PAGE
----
We don’t know if the guns and ammo come out of the payload (they probably do) or are reckoned as part of the empty weight of the plane (as the guns, but not the ammo, would be in WWII).
It’s also interesting that nowadays individual airplanes are weighed every time they’re modified, and so no two are exactly the same on empty weight or payload. But in WWI, they used nice round numbers.
A brilliant German fellow named Achim Engels spent a decade or so working towards a living-history museum where WWI Fokkers would be made using period tools and technology. He financed his dream by building dead-on accurate aircraft made that same way; he even sewed fabric covering envelopes with the exact model of sewing machine the Fokker plant used in 1916. Even those of you who are not plane geeks would have loved him. In the end, he burnt out on the project (somebody appears to have ripped him off over something, and he just gave up and the project imploded spectacularly).
Engels did publish some short works on armaments and on the different synchronization gear. Fascinating stuff. Fokker and Constantinesco, among others, solved the problem different ways.
Very good post, Kevin — thank you. Yes, the use of Anthony Fokker’s interrupter gear on his E.1-E.IV monoplanes ( the Fokker “Eindecker” ) was a major advance in the early days of World War One aircraft technology. The timing could not have come at a worse time for the Allied air forces ( July 1915 ) and resulted in a level of battlefield air superiority for the German Air Service — and an almost unprecedented slaughter of British and French aircrews — that has seldom since been equaled. It took until nearly mid-1916 before newer Allied designs were able to achieve parity and end the “Fokker Scourge”.
What a pity about Engels and his endeavours, though. Historical aviation is that much poorer with the demise of his efforts.
The Gast MG17 ( not to be confused with the more well-known Solothurn-Rheinmetall MG17 7.92mm aircraft MG ) was designed by Ing. Carl Gast of the Vorwerk Company, Bremen-Eberfeld, Germany. It was a twin-barreled air-cooled machine gun that actually comprised two complete guns mounted side-by-side with their breechblocks tied together via a linkage mechanism so that they would fire alternately, i.e., when the breech on one was open, the breech on the other would be in the closed position. The weapon was capable of a cyclic rate-of-fire of 1800 rds./min. with an acceptable degree of reliability, and was fed by large vertically-mounted spring-operated drum magazines on either side that were not interchangeable ( left- or right-handed feed only ). Only about 500 ( out of a projected 5000 ) were made before World War One ended, so the gun did not see widespread service. Ian Hogg estimates that fewer than a dozen examples survive to this day.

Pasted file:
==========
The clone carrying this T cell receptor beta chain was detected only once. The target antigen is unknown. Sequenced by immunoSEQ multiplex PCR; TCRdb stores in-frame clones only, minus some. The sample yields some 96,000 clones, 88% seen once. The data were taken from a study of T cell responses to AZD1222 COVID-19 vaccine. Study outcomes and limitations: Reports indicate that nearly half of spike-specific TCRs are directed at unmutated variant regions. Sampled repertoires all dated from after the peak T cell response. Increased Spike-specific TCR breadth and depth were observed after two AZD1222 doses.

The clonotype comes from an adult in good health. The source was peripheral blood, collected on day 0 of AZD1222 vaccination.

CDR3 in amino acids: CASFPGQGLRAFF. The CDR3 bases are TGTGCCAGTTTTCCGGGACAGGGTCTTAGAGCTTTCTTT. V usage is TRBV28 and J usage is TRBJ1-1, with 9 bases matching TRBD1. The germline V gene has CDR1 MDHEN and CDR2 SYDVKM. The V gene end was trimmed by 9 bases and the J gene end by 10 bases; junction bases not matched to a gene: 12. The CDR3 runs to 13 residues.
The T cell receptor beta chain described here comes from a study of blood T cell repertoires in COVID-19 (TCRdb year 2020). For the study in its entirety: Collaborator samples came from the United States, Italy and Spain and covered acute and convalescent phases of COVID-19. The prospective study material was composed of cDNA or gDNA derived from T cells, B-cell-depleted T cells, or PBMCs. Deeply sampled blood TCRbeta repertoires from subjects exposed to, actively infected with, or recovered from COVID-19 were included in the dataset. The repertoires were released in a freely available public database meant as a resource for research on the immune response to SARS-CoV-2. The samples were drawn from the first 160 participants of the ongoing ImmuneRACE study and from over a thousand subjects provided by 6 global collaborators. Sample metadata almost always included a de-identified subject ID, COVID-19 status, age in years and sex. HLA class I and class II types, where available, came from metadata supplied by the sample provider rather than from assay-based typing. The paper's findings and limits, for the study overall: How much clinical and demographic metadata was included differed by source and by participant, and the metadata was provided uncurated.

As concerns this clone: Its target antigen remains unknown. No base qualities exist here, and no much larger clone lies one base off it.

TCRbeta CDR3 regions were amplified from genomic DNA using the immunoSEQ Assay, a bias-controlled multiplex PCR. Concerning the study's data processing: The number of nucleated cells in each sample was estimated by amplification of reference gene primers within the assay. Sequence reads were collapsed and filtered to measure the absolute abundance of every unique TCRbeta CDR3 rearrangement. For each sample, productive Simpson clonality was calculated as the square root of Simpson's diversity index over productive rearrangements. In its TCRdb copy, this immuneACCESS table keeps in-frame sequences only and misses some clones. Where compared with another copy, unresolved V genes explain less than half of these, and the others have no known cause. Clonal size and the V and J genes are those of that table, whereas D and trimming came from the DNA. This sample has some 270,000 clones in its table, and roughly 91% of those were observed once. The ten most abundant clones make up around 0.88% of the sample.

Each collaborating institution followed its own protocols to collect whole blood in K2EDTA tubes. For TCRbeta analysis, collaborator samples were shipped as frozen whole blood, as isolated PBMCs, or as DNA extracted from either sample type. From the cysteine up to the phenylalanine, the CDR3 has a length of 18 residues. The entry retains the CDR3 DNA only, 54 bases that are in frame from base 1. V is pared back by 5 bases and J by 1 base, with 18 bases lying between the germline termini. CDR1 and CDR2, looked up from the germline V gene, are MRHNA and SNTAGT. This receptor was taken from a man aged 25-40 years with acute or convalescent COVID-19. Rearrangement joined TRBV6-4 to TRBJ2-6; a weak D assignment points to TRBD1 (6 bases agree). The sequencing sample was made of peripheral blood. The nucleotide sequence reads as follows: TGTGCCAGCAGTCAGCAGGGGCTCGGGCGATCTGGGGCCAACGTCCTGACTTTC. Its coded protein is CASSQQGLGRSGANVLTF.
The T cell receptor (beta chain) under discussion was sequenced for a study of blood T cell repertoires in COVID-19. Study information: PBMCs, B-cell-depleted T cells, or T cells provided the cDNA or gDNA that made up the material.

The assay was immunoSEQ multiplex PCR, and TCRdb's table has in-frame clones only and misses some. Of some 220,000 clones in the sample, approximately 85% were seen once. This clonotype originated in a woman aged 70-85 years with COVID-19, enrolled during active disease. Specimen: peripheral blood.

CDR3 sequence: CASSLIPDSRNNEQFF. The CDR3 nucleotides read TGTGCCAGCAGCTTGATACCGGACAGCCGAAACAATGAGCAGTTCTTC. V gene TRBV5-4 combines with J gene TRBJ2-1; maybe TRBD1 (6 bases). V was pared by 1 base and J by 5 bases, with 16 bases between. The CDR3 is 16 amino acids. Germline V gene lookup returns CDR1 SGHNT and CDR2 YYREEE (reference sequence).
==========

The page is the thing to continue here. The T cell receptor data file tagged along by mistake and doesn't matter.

For more detailed information, try starting off with the following :
1. Machine Guns by Ian V. Hogg ( Krause Publications, Iola, WI, 2002 ; Library Of Congress Catalog Number 2001091076 ) — Ref. Pg. 84 ( description ) and Pgs. 78-79 ( photograph and cutaway diagrams )
4. riseofflight.com/forum/viewtopic.php?t=21797 — This article also has some very good information on the Parabellum aircraft MG featured in this FW post.
5. http://www.google.com/patents/US1477115 — This should provide you with all the design, technical and mechanical details you could possibly wish for. Also, per our friend Keith : Keith, if you are reading this, you might find it quite interesting ( if you already haven’t perused the document ).
7. en.wikipedia.org/wiki/Gast_gun — Good information, but as is usual with Wikipedia, may be subject to occasional anomalies and corrections.
Hope this helps you and other FW readers a bit. Perhaps someone else on this site may have seen a surviving example of the Gast in a museum and can provide more links?
Hi, P.D. :
I had written with an extensive list of recommended articles on the Gast MG17 aircraft machine-gun ( not to be confused with the Solothurn-Rheinmetall MG17 aircraft MG of later years ), but for some reason it has not gone through on FW.
Therefore, to reiterate, the Gast MG17 was designed by Ing. Carl Gast of the Vorwerk Company of Bremen-Eberfeld, Germany. It comprised two machine-guns mounted side-by-side, and their breechblocks were tied together via a mechanical linkage that fired the guns alternately, i.e., when one breech was closed, the other was in the open position. The guns were fed by large, top-mounted drum magazines on either side that were not interchangeable ( left-side drums were strictly for the left-hand gun and right-hand drums would only work with the right-hand gun ). The cyclic rate of fire reached 1800 rds./min. with an acceptable level of reliability in its final form.
About 500 guns were produced before the end of World War One ( out of the 5000 originally envisaged ), so they never saw widespread service as anticipated. Ian Hogg estimates that fewer than one dozen known examples survive to this day around the world, so it is a truly rare weapon.
I had provided several links for you on the subject of the Gast MG outside of Chinn in the previous post, but rather than have to go through them all again I would recommend just these two :
1. Machine Guns by Ian V. Hogg ( Krause Publications, Iola, WI, 2002 ; Library Of Congrss Publication Number 2001091076 ) — Ref. Pg. 84 for a general description and history, and Pgs. 78-79 for a photograph and cutaway diagrams.